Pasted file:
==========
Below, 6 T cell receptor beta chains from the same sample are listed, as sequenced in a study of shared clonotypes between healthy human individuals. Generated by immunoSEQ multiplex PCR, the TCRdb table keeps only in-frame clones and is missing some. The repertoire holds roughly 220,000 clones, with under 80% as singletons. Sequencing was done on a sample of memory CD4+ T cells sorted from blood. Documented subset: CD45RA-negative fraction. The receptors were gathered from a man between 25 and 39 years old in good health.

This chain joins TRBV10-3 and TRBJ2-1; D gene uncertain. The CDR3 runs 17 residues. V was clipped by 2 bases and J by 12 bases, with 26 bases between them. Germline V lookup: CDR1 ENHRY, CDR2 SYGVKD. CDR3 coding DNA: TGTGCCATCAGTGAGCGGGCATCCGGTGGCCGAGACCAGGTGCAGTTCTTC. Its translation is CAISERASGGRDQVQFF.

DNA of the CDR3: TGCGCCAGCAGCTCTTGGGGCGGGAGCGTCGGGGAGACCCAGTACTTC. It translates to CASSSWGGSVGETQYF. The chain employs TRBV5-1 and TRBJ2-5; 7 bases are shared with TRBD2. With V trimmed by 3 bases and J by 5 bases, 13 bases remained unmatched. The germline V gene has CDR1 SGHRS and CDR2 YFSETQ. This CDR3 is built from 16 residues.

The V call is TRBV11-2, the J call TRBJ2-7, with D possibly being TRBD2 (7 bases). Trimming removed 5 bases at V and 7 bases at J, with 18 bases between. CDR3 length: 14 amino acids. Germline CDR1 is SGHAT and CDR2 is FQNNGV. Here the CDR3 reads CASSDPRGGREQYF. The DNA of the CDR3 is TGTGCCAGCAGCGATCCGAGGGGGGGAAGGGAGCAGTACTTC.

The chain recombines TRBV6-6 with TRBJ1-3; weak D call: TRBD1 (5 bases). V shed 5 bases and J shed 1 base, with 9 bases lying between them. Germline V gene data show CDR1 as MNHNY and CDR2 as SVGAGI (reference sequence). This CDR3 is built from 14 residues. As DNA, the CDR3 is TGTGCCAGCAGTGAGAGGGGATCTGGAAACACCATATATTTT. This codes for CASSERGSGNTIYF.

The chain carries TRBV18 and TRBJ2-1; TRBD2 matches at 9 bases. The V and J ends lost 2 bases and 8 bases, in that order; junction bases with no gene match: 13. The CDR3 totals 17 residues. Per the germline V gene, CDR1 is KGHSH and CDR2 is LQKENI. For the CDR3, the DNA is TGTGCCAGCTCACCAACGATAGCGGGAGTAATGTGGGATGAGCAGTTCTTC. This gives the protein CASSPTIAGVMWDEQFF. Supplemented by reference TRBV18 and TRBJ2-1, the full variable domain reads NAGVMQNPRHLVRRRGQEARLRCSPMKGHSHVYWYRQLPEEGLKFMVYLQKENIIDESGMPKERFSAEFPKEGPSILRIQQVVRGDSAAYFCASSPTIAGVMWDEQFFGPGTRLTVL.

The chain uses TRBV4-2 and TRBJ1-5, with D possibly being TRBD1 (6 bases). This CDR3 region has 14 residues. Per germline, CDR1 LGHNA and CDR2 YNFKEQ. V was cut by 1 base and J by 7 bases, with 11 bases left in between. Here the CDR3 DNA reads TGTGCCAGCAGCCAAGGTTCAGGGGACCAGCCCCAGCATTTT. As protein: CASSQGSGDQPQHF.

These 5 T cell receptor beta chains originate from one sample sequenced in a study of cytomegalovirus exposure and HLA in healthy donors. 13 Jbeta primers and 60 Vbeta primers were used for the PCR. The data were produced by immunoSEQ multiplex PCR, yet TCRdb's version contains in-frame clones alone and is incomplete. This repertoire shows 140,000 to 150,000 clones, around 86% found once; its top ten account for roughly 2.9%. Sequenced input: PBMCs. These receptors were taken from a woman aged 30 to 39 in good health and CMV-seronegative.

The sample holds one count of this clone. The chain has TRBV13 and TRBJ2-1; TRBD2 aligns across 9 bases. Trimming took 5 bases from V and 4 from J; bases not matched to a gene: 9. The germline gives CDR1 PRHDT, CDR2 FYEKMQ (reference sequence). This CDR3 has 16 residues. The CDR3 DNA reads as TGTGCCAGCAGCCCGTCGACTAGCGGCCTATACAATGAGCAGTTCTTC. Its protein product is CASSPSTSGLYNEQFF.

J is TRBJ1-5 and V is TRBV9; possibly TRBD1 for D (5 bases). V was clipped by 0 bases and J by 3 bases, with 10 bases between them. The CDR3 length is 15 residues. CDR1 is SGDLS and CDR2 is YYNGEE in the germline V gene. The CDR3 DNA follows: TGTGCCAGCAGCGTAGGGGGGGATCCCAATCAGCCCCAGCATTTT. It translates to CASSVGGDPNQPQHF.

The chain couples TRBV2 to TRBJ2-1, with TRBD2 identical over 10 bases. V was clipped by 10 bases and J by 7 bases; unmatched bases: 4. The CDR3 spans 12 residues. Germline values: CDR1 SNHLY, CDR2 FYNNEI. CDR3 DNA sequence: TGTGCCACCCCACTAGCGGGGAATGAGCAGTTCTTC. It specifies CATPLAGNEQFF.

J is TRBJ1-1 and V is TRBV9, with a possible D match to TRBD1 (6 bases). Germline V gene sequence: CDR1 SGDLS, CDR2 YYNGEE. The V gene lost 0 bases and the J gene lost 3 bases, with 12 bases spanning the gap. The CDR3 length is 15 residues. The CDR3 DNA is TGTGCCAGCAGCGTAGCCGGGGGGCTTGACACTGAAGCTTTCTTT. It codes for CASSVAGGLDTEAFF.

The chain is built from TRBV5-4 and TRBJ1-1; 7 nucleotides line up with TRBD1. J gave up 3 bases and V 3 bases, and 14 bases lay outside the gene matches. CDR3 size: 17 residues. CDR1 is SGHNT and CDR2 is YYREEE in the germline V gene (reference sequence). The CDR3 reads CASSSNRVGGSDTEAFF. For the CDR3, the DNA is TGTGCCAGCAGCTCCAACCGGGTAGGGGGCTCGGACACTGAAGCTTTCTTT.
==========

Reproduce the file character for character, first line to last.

Below, 6 T cell receptor beta chains from the same sample are listed, as sequenced in a study of shared clonotypes between healthy human individuals. Generated by immunoSEQ multiplex PCR, the TCRdb table keeps only in-frame clones and is missing some. The repertoire holds roughly 220,000 clones, with under 80% as singletons. Sequencing was done on a sample of memory CD4+ T cells sorted from blood. Documented subset: CD45RA-negative fraction. The receptors were gathered from a man between 25 and 39 years old in good health.

This chain joins TRBV10-3 and TRBJ2-1; D gene uncertain. The CDR3 runs 17 residues. V was clipped by 2 bases and J by 12 bases, with 26 bases between them. Germline V lookup: CDR1 ENHRY, CDR2 SYGVKD. CDR3 coding DNA: TGTGCCATCAGTGAGCGGGCATCCGGTGGCCGAGACCAGGTGCAGTTCTTC. Its translation is CAISERASGGRDQVQFF.

DNA of the CDR3: TGCGCCAGCAGCTCTTGGGGCGGGAGCGTCGGGGAGACCCAGTACTTC. It translates to CASSSWGGSVGETQYF. The chain employs TRBV5-1 and TRBJ2-5; 7 bases are shared with TRBD2. With V trimmed by 3 bases and J by 5 bases, 13 bases remained unmatched. The germline V gene has CDR1 SGHRS and CDR2 YFSETQ. This CDR3 is built from 16 residues.

The V call is TRBV11-2, the J call TRBJ2-7, with D possibly being TRBD2 (7 bases). Trimming removed 5 bases at V and 7 bases at J, with 18 bases between. CDR3 length: 14 amino acids. Germline CDR1 is SGHAT and CDR2 is FQNNGV. Here the CDR3 reads CASSDPRGGREQYF. The DNA of the CDR3 is TGTGCCAGCAGCGATCCGAGGGGGGGAAGGGAGCAGTACTTC.

The chain recombines TRBV6-6 with TRBJ1-3; weak D call: TRBD1 (5 bases). V shed 5 bases and J shed 1 base, with 9 bases lying between them. Germline V gene data show CDR1 as MNHNY and CDR2 as SVGAGI (reference sequence). This CDR3 is built from 14 residues. As DNA, the CDR3 is TGTGCCAGCAGTGAGAGGGGATCTGGAAACACCATATATTTT. This codes for CASSERGSGNTIYF.

The chain carries TRBV18 and TRBJ2-1; TRBD2 matches at 9 bases. The V and J ends lost 2 bases and 8 bases, in that order; junction bases with no gene match: 13. The CDR3 totals 17 residues. Per the germline V gene, CDR1 is KGHSH and CDR2 is LQKENI. For the CDR3, the DNA is TGTGCCAGCTCACCAACGATAGCGGGAGTAATGTGGGATGAGCAGTTCTTC. This gives the protein CASSPTIAGVMWDEQFF. Supplemented by reference TRBV18 and TRBJ2-1, the full variable domain reads NAGVMQNPRHLVRRRGQEARLRCSPMKGHSHVYWYRQLPEEGLKFMVYLQKENIIDESGMPKERFSAEFPKEGPSILRIQQVVRGDSAAYFCASSPTIAGVMWDEQFFGPGTRLTVL.

The chain uses TRBV4-2 and TRBJ1-5, with D possibly being TRBD1 (6 bases). This CDR3 region has 14 residues. Per germline, CDR1 LGHNA and CDR2 YNFKEQ. V was cut by 1 base and J by 7 bases, with 11 bases left in between. Here the CDR3 DNA reads TGTGCCAGCAGCCAAGGTTCAGGGGACCAGCCCCAGCATTTT. As protein: CASSQGSGDQPQHF.

These 5 T cell receptor beta chains originate from one sample sequenced in a study of cytomegalovirus exposure and HLA in healthy donors. 13 Jbeta primers and 60 Vbeta primers were used for the PCR. The data were produced by immunoSEQ multiplex PCR, yet TCRdb's version contains in-frame clones alone and is incomplete. This repertoire shows 140,000 to 150,000 clones, around 86% found once; its top ten account for roughly 2.9%. Sequenced input: PBMCs. These receptors were taken from a woman aged 30 to 39 in good health and CMV-seronegative.

The sample holds one count of this clone. The chain has TRBV13 and TRBJ2-1; TRBD2 aligns across 9 bases. Trimming took 5 bases from V and 4 from J; bases not matched to a gene: 9. The germline gives CDR1 PRHDT, CDR2 FYEKMQ (reference sequence). This CDR3 has 16 residues. The CDR3 DNA reads as TGTGCCAGCAGCCCGTCGACTAGCGGCCTATACAATGAGCAGTTCTTC. Its protein product is CASSPSTSGLYNEQFF.

J is TRBJ1-5 and V is TRBV9; possibly TRBD1 for D (5 bases). V was clipped by 0 bases and J by 3 bases, with 10 bases between them. The CDR3 length is 15 residues. CDR1 is SGDLS and CDR2 is YYNGEE in the germline V gene. The CDR3 DNA follows: TGTGCCAGCAGCGTAGGGGGGGATCCCAATCAGCCCCAGCATTTT. It translates to CASSVGGDPNQPQHF.

The chain couples TRBV2 to TRBJ2-1, with TRBD2 identical over 10 bases. V was clipped by 10 bases and J by 7 bases; unmatched bases: 4. The CDR3 spans 12 residues. Germline values: CDR1 SNHLY, CDR2 FYNNEI. CDR3 DNA sequence: TGTGCCACCCCACTAGCGGGGAATGAGCAGTTCTTC. It specifies CATPLAGNEQFF.

J is TRBJ1-1 and V is TRBV9, with a possible D match to TRBD1 (6 bases). Germline V gene sequence: CDR1 SGDLS, CDR2 YYNGEE. The V gene lost 0 bases and the J gene lost 3 bases, with 12 bases spanning the gap. The CDR3 length is 15 residues. The CDR3 DNA is TGTGCCAGCAGCGTAGCCGGGGGGCTTGACACTGAAGCTTTCTTT. It codes for CASSVAGGLDTEAFF.

The chain is built from TRBV5-4 and TRBJ1-1; 7 nucleotides line up with TRBD1. J gave up 3 bases and V 3 bases, and 14 bases lay outside the gene matches. CDR3 size: 17 residues. CDR1 is SGHNT and CDR2 is YYREEE in the germline V gene (reference sequence). The CDR3 reads CASSSNRVGGSDTEAFF. For the CDR3, the DNA is TGTGCCAGCAGCTCCAACCGGGTAGGGGGCTCGGACACTGAAGCTTTCTTT.